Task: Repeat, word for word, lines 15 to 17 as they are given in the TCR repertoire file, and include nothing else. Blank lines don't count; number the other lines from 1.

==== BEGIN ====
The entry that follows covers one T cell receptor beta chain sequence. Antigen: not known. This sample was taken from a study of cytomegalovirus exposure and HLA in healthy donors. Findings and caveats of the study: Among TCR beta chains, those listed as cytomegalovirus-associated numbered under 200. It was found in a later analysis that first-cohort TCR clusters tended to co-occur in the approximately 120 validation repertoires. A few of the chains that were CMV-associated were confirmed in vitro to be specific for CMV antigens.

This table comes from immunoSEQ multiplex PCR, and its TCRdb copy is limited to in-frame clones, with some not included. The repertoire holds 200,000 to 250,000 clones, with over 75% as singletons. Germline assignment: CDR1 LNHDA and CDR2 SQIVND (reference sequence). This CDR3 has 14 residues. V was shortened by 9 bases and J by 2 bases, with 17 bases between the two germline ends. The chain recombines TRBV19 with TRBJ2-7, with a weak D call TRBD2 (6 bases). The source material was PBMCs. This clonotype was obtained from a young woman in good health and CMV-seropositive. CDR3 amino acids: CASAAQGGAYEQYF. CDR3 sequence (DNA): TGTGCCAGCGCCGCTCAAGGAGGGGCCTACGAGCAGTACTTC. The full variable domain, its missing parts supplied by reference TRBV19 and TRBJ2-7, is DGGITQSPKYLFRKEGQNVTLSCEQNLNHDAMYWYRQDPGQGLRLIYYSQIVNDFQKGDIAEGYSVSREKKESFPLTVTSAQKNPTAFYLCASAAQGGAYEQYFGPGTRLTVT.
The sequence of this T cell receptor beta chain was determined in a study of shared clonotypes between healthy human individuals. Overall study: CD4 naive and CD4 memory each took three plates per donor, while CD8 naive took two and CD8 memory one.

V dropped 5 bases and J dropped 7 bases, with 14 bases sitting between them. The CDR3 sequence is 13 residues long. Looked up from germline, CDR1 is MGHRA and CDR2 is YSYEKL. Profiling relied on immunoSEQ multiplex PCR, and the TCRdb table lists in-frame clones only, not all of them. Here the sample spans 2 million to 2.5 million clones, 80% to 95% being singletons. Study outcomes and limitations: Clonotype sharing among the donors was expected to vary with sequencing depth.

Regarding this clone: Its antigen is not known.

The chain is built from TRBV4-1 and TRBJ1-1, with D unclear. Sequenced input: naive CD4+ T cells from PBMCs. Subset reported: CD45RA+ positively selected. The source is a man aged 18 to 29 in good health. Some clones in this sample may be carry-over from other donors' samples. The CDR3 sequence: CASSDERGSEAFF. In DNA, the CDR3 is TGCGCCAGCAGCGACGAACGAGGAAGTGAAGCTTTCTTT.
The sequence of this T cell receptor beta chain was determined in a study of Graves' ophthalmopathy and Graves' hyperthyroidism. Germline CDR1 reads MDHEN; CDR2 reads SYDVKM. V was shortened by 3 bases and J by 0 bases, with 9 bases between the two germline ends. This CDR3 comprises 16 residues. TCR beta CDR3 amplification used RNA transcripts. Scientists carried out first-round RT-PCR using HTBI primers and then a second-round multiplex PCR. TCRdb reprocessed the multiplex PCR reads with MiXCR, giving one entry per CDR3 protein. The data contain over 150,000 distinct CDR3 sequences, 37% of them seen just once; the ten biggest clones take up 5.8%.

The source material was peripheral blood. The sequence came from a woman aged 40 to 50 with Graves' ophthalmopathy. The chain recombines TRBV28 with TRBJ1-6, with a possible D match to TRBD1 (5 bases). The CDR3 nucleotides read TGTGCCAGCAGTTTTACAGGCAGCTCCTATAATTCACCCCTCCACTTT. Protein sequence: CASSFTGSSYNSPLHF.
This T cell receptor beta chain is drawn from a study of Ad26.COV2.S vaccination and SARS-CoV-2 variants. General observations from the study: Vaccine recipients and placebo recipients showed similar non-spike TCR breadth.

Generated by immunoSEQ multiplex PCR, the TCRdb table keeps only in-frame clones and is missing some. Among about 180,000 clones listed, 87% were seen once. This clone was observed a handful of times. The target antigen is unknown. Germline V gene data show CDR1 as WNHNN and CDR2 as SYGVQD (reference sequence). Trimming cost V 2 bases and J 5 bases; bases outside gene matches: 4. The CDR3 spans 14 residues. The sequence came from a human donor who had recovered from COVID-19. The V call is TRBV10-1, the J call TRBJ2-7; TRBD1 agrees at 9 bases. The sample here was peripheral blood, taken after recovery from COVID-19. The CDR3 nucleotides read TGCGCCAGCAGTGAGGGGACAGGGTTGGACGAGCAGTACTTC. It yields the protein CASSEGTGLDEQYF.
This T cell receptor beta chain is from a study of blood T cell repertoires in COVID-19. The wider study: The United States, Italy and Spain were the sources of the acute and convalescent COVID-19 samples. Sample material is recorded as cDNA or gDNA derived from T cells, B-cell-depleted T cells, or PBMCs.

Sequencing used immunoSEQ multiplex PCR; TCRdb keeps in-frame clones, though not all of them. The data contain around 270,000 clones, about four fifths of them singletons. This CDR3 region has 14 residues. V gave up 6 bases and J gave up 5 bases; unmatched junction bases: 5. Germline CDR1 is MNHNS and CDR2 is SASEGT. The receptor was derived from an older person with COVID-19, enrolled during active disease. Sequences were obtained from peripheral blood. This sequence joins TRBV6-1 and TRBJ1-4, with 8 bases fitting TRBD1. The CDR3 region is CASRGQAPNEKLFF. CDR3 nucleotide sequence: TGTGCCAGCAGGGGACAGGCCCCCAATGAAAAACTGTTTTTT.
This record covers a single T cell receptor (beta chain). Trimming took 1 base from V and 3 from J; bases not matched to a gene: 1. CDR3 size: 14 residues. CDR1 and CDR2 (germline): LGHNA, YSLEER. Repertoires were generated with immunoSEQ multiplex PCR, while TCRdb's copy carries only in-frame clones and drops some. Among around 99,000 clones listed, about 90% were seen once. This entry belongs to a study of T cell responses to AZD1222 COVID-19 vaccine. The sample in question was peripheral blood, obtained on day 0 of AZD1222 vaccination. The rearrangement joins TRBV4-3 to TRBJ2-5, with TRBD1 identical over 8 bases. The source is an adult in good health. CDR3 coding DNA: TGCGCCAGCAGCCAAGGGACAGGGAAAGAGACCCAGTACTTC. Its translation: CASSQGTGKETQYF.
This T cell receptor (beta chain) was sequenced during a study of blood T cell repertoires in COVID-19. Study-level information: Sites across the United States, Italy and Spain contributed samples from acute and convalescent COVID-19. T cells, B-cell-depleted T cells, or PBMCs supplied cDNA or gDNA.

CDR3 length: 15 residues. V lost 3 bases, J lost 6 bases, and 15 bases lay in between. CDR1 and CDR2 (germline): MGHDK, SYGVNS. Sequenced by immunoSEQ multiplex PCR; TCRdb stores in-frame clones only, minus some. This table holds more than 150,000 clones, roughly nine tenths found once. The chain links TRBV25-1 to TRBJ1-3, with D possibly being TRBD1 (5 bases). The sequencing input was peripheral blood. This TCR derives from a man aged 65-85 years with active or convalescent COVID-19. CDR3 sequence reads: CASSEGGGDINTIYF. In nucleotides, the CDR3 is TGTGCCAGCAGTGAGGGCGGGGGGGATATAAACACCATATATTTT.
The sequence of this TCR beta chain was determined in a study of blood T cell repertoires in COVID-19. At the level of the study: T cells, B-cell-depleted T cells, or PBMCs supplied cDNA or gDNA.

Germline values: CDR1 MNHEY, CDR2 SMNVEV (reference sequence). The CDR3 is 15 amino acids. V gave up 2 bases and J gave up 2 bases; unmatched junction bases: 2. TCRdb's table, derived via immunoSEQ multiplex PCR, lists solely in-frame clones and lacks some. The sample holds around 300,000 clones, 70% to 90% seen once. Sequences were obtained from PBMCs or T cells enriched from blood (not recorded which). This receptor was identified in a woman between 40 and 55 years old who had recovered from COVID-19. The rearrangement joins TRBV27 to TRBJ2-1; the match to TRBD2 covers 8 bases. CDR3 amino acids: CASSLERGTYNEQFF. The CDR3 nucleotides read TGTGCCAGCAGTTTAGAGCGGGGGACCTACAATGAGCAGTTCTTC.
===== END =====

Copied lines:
CDR3 length: 15 residues. V lost 3 bases, J lost 6 bases, and 15 bases lay in between. CDR1 and CDR2 (germline): MGHDK, SYGVNS. Sequenced by immunoSEQ multiplex PCR; TCRdb stores in-frame clones only, minus some. This table holds more than 150,000 clones, roughly nine tenths found once. The chain links TRBV25-1 to TRBJ1-3, with D possibly being TRBD1 (5 bases). The sequencing input was peripheral blood. This TCR derives from a man aged 65-85 years with active or convalescent COVID-19. CDR3 sequence reads: CASSEGGGDINTIYF. In nucleotides, the CDR3 is TGTGCCAGCAGTGAGGGCGGGGGGGATATAAACACCATATATTTT.
The sequence of this TCR beta chain was determined in a study of blood T cell repertoires in COVID-19. At the level of the study: T cells, B-cell-depleted T cells, or PBMCs supplied cDNA or gDNA.

Germline values: CDR1 MNHEY, CDR2 SMNVEV (reference sequence). The CDR3 is 15 amino acids. V gave up 2 bases and J gave up 2 bases; unmatched junction bases: 2. TCRdb's table, derived via immunoSEQ multiplex PCR, lists solely in-frame clones and lacks some. The sample holds around 300,000 clones, 70% to 90% seen once. Sequences were obtained from PBMCs or T cells enriched from blood (not recorded which). This receptor was identified in a woman between 40 and 55 years old who had recovered from COVID-19. The rearrangement joins TRBV27 to TRBJ2-1; the match to TRBD2 covers 8 bases. CDR3 amino acids: CASSLERGTYNEQFF. The CDR3 nucleotides read TGTGCCAGCAGTTTAGAGCGGGGGACCTACAATGAGCAGTTCTTC.